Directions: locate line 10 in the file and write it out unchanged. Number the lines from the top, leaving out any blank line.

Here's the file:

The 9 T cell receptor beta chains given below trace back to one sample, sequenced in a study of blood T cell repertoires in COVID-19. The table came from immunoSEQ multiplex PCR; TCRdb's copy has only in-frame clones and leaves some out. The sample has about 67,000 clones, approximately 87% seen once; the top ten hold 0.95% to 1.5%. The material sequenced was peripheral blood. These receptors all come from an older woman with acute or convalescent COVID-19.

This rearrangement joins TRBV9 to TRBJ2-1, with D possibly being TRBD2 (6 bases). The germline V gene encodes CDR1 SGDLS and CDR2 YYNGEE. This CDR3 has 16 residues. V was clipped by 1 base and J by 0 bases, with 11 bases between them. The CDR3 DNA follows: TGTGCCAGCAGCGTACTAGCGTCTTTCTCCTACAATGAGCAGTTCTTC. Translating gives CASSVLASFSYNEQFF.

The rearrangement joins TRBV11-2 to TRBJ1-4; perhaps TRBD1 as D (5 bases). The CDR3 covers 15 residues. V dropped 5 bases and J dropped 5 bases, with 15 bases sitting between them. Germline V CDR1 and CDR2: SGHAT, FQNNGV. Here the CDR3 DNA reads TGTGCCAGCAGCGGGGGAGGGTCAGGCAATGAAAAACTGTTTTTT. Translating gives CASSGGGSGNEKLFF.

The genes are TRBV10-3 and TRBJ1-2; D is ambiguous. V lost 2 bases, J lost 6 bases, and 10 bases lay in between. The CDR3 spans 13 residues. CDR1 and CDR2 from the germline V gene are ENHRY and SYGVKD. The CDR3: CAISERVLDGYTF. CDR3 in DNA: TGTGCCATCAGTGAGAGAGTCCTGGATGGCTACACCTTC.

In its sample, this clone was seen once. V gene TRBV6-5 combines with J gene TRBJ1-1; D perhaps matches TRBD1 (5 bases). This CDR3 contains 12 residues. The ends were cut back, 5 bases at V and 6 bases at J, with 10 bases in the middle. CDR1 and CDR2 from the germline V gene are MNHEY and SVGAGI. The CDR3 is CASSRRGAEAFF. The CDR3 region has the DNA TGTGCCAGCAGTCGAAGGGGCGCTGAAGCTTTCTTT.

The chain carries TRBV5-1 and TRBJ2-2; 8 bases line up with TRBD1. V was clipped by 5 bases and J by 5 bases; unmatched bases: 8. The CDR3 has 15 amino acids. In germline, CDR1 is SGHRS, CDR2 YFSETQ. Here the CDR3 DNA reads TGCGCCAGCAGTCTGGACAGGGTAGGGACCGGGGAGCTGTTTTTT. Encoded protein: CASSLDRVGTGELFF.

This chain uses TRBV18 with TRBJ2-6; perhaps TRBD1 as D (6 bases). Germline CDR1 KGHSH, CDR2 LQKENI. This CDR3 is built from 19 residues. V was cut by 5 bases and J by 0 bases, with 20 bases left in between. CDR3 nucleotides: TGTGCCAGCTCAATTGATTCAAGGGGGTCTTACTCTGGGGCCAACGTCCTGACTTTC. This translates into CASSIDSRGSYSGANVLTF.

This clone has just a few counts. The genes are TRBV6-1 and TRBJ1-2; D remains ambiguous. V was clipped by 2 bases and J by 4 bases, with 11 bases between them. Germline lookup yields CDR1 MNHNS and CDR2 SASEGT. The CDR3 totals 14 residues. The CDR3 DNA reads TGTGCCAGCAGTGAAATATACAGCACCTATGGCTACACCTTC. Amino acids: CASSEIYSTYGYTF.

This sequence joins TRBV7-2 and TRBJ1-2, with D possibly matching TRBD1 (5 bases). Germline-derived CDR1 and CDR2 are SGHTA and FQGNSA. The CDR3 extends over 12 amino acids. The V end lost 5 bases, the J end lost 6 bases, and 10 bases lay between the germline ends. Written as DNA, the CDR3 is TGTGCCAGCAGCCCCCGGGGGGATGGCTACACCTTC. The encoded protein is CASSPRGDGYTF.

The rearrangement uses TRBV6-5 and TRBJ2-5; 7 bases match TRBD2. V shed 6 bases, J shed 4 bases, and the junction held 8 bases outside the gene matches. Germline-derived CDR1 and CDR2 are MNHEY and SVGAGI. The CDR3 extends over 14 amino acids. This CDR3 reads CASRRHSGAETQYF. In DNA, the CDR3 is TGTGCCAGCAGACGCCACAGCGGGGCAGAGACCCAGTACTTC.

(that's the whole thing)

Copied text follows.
The rearrangement uses TRBV6-5 and TRBJ2-5; 7 bases match TRBD2. V shed 6 bases, J shed 4 bases, and the junction held 8 bases outside the gene matches. Germline-derived CDR1 and CDR2 are MNHEY and SVGAGI. The CDR3 extends over 14 amino acids. This CDR3 reads CASRRHSGAETQYF. In DNA, the CDR3 is TGTGCCAGCAGACGCCACAGCGGGGCAGAGACCCAGTACTTC.